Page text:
It will have a ratchett mechanism to actuate the wheel and a small nut on top to make the needle bearing captive, but it sorta works now, wich was the objective.

Dragonfly

Sometimes I wonder if I should change the blog’s name to “The Electromechanical Mercenary”, mostly because I keep doing things like this:

Extras:

IMG_20160501_170354

Those were developed in just under one and a half weeks, so they should count only as prototype. I am preparing a fancier version with hollow axles on all gears, better pneumatic mechanical advantage and overall higher quality in design, mostly because I can, but also to show-off at Eurosteamcon 2016

versions

Some more shots of the beautiful model that wore it:

IMG_20160501_150428

This is my wallpaper for the time being:

IMG_20160501_150328

Lastly, the blue in the wings is high quality automotive reflective tape, so you must avoid taking pictures with flash, or this will happen:

IMG_20160501_152847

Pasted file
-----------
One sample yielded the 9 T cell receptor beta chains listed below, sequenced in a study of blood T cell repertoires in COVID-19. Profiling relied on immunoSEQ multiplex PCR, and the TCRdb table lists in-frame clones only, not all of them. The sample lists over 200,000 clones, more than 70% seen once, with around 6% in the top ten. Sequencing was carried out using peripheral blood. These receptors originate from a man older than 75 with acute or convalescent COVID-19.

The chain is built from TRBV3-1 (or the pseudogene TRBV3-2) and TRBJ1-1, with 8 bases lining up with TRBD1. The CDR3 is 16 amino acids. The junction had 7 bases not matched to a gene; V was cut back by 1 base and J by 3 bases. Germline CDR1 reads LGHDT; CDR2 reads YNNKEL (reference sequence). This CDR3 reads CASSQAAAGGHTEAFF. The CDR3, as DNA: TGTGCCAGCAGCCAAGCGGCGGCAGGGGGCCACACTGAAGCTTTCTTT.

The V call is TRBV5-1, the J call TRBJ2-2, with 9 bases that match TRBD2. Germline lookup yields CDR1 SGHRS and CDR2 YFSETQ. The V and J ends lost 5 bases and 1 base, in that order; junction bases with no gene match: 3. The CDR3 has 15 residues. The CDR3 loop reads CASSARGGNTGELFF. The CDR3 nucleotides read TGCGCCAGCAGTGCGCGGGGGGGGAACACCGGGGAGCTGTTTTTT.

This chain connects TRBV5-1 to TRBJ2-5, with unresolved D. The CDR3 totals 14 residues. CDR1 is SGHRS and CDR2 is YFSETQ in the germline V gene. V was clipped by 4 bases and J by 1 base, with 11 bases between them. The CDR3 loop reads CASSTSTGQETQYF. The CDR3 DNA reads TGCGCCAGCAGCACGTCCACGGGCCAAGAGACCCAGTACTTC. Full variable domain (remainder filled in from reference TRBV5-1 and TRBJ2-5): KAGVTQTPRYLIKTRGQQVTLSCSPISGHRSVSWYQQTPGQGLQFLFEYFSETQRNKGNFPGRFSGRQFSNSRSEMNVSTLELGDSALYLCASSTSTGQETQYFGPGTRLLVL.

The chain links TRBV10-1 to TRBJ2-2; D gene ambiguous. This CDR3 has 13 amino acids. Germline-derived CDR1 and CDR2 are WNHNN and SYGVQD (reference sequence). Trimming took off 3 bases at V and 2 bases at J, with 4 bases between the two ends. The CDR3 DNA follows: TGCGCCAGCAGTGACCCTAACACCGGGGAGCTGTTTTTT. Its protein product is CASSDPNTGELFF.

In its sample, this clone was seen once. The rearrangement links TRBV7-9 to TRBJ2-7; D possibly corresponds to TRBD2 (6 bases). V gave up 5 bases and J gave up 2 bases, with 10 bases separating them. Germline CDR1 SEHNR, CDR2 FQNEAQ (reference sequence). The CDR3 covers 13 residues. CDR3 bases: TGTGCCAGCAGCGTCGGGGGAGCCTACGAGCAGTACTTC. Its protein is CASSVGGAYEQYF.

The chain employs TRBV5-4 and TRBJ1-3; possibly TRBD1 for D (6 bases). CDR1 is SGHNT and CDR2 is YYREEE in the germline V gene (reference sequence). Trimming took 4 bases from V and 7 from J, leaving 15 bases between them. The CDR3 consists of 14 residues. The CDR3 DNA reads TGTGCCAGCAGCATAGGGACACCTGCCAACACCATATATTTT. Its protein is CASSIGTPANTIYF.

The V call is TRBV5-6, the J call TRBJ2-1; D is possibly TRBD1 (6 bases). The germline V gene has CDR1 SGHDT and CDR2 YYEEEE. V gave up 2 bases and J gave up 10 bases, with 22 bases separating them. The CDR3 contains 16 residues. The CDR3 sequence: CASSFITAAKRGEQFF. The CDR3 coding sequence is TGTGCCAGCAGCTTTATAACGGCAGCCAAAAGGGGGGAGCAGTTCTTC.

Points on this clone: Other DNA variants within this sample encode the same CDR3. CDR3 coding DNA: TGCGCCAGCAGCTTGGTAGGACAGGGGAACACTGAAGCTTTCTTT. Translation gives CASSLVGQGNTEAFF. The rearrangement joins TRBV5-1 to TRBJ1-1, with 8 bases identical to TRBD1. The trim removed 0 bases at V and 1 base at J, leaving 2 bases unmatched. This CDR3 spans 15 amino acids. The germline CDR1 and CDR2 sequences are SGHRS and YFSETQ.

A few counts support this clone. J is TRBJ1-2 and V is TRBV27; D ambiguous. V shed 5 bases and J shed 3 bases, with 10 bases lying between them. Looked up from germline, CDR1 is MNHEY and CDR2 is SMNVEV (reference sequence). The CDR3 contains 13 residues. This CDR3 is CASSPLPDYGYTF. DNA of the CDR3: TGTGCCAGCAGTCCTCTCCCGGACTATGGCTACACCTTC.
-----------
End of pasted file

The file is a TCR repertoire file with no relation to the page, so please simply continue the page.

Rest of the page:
WTF?!

Can’t remember on whose computer I saw this, but…I feel insulted:

fuck this shit
Silver bracelet and COMPUTER CHIP.

Where? that’s just a PCB! holy mother of all fucks!
I will concede that it is well mounted and properly jeweled (seen the girl’s shop in person, she works well) but still, that’s NOT a chip.

Spineless II: Poor man’s ball joints.

Today I’m going to show you how the spinal prop ball joints where made:

Aria

Materials/Tools:

  1. Threaded balls.
  2. Polycaprolactone, a.k.a. friendly plastic.
  3. Access to a lathe, or a friend that has one for a small turning job.
  4. 3 lip chamfer tool (and power drill/lathe)
  5. Clamp.
  6. Scissors.
  7. Pliers.